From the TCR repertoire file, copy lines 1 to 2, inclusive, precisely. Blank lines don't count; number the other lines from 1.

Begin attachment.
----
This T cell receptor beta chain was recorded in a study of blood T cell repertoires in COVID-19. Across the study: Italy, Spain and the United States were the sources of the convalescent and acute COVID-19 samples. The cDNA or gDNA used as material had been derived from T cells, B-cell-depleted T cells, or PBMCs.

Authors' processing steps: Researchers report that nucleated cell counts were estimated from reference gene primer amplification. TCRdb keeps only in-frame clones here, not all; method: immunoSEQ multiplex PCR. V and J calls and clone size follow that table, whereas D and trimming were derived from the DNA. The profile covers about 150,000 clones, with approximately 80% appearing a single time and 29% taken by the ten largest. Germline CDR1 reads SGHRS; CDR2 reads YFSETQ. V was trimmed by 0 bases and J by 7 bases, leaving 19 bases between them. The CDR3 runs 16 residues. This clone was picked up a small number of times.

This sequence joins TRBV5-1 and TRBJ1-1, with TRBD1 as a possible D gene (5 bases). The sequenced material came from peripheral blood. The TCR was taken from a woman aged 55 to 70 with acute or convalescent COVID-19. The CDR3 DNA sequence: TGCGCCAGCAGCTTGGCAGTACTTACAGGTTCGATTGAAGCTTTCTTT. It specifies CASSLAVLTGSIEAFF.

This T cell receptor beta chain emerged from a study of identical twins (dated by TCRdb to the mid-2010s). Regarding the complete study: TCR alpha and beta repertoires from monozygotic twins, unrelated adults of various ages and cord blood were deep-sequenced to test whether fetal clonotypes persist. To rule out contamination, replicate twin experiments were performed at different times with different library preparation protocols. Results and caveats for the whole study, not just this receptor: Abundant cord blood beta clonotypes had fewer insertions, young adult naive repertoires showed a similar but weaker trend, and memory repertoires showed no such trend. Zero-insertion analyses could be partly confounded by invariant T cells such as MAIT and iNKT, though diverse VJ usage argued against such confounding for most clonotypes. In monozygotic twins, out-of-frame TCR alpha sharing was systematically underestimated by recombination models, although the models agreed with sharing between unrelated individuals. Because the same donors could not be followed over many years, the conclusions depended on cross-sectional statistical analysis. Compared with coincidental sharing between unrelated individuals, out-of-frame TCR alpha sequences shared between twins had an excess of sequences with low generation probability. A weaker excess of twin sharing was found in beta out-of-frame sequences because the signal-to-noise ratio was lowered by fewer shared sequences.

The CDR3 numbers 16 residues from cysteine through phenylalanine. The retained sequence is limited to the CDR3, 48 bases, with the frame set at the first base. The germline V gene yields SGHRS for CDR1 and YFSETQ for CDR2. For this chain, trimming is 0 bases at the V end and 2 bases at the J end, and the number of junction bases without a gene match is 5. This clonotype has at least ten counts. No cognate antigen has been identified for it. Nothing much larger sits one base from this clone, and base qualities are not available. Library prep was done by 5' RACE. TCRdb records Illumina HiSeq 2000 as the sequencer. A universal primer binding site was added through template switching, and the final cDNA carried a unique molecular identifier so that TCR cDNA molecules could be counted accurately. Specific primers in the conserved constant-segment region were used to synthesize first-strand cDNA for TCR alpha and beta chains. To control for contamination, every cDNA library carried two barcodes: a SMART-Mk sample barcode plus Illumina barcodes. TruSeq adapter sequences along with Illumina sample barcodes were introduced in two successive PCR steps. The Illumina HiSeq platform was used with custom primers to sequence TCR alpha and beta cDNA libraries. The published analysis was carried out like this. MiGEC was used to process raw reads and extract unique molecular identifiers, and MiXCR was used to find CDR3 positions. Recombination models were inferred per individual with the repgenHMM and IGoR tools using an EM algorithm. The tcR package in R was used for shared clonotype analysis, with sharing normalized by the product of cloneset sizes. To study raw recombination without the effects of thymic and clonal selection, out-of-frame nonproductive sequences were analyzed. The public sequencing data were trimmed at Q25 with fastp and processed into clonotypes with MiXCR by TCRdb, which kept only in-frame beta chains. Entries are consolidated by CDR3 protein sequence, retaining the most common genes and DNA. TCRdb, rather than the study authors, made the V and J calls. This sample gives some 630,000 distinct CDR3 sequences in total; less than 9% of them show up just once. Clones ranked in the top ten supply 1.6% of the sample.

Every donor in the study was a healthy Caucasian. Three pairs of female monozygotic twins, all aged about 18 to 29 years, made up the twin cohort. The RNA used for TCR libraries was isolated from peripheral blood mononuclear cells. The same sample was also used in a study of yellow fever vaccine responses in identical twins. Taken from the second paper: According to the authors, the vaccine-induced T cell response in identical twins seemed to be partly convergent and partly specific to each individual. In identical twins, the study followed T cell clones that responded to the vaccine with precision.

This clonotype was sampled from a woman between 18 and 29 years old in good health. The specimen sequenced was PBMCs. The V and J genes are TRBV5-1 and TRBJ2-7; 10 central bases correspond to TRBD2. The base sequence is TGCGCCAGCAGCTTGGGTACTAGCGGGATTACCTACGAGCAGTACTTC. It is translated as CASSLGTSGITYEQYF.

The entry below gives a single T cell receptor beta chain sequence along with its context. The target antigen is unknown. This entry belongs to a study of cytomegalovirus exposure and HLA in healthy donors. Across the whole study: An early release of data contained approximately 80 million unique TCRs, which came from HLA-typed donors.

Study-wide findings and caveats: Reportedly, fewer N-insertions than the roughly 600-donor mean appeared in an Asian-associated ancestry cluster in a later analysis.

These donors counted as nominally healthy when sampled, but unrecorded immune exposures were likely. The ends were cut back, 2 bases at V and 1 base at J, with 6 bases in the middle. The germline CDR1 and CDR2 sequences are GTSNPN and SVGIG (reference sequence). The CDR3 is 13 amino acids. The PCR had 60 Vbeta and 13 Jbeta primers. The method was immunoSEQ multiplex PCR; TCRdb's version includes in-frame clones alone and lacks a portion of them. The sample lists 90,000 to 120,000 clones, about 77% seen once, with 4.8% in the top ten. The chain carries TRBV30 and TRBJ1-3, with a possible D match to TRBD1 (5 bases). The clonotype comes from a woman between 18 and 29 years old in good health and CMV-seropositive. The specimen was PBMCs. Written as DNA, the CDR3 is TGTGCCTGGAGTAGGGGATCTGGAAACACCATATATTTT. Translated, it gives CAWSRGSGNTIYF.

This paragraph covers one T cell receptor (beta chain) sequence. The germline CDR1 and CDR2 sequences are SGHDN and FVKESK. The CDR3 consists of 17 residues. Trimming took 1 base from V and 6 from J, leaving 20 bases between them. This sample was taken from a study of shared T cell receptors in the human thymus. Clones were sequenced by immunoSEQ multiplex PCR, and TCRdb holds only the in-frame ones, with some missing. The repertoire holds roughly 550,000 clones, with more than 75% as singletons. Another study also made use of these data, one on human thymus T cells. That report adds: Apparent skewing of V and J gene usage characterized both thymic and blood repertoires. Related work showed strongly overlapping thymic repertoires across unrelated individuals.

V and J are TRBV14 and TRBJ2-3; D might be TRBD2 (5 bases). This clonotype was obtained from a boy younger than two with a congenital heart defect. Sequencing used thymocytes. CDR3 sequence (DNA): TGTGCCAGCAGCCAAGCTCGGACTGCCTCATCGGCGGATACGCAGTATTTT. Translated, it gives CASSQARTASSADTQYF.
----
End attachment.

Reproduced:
This T cell receptor beta chain was recorded in a study of blood T cell repertoires in COVID-19. Across the study: Italy, Spain and the United States were the sources of the convalescent and acute COVID-19 samples. The cDNA or gDNA used as material had been derived from T cells, B-cell-depleted T cells, or PBMCs.

Authors' processing steps: Researchers report that nucleated cell counts were estimated from reference gene primer amplification. TCRdb keeps only in-frame clones here, not all; method: immunoSEQ multiplex PCR. V and J calls and clone size follow that table, whereas D and trimming were derived from the DNA. The profile covers about 150,000 clones, with approximately 80% appearing a single time and 29% taken by the ten largest. Germline CDR1 reads SGHRS; CDR2 reads YFSETQ. V was trimmed by 0 bases and J by 7 bases, leaving 19 bases between them. The CDR3 runs 16 residues. This clone was picked up a small number of times.